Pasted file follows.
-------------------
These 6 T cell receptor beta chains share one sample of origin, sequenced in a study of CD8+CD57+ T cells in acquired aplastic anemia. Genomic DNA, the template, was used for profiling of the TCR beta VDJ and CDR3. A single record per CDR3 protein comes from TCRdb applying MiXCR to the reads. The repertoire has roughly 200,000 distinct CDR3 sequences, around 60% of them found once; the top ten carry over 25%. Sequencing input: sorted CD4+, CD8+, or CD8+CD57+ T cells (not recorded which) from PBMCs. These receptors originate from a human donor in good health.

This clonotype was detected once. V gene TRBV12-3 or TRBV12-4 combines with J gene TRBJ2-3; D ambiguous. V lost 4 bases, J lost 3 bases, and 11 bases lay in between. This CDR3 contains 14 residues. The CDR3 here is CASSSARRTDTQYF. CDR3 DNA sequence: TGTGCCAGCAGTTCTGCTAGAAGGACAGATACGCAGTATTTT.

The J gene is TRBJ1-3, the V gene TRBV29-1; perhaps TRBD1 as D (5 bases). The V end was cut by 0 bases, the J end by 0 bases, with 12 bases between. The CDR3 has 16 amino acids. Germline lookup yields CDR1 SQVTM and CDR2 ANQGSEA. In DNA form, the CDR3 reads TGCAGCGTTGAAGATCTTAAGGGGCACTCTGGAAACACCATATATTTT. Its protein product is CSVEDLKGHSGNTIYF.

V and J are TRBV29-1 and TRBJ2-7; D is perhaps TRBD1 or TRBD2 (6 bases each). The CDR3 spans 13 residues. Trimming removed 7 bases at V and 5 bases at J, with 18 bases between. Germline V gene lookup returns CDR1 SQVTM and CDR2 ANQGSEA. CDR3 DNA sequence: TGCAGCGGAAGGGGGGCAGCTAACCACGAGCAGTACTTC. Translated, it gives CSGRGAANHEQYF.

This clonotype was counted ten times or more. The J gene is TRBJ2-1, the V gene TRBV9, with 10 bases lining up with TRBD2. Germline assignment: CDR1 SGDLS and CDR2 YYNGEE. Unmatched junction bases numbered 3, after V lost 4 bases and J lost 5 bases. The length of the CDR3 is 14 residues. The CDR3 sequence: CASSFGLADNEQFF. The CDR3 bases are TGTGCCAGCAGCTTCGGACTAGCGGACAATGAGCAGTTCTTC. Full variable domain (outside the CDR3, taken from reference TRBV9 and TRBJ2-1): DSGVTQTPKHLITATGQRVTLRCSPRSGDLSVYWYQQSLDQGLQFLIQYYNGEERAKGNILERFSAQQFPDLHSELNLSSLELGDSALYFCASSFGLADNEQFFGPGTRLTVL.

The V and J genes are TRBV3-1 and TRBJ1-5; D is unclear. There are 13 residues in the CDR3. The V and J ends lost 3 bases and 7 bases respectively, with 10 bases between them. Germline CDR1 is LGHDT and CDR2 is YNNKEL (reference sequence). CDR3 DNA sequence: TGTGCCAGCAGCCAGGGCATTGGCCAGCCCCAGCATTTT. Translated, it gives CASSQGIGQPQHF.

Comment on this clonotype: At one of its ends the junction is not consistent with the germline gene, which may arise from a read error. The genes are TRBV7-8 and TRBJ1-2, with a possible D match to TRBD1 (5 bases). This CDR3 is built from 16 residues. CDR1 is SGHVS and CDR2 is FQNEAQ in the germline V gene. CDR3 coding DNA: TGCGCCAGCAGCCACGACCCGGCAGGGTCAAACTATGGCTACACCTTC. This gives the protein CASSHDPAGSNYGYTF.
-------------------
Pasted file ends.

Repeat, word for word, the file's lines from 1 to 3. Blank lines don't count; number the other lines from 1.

These 6 T cell receptor beta chains share one sample of origin, sequenced in a study of CD8+CD57+ T cells in acquired aplastic anemia. Genomic DNA, the template, was used for profiling of the TCR beta VDJ and CDR3. A single record per CDR3 protein comes from TCRdb applying MiXCR to the reads. The repertoire has roughly 200,000 distinct CDR3 sequences, around 60% of them found once; the top ten carry over 25%. Sequencing input: sorted CD4+, CD8+, or CD8+CD57+ T cells (not recorded which) from PBMCs. These receptors originate from a human donor in good health.

This clonotype was detected once. V gene TRBV12-3 or TRBV12-4 combines with J gene TRBJ2-3; D ambiguous. V lost 4 bases, J lost 3 bases, and 11 bases lay in between. This CDR3 contains 14 residues. The CDR3 here is CASSSARRTDTQYF. CDR3 DNA sequence: TGTGCCAGCAGTTCTGCTAGAAGGACAGATACGCAGTATTTT.

The J gene is TRBJ1-3, the V gene TRBV29-1; perhaps TRBD1 as D (5 bases). The V end was cut by 0 bases, the J end by 0 bases, with 12 bases between. The CDR3 has 16 amino acids. Germline lookup yields CDR1 SQVTM and CDR2 ANQGSEA. In DNA form, the CDR3 reads TGCAGCGTTGAAGATCTTAAGGGGCACTCTGGAAACACCATATATTTT. Its protein product is CSVEDLKGHSGNTIYF.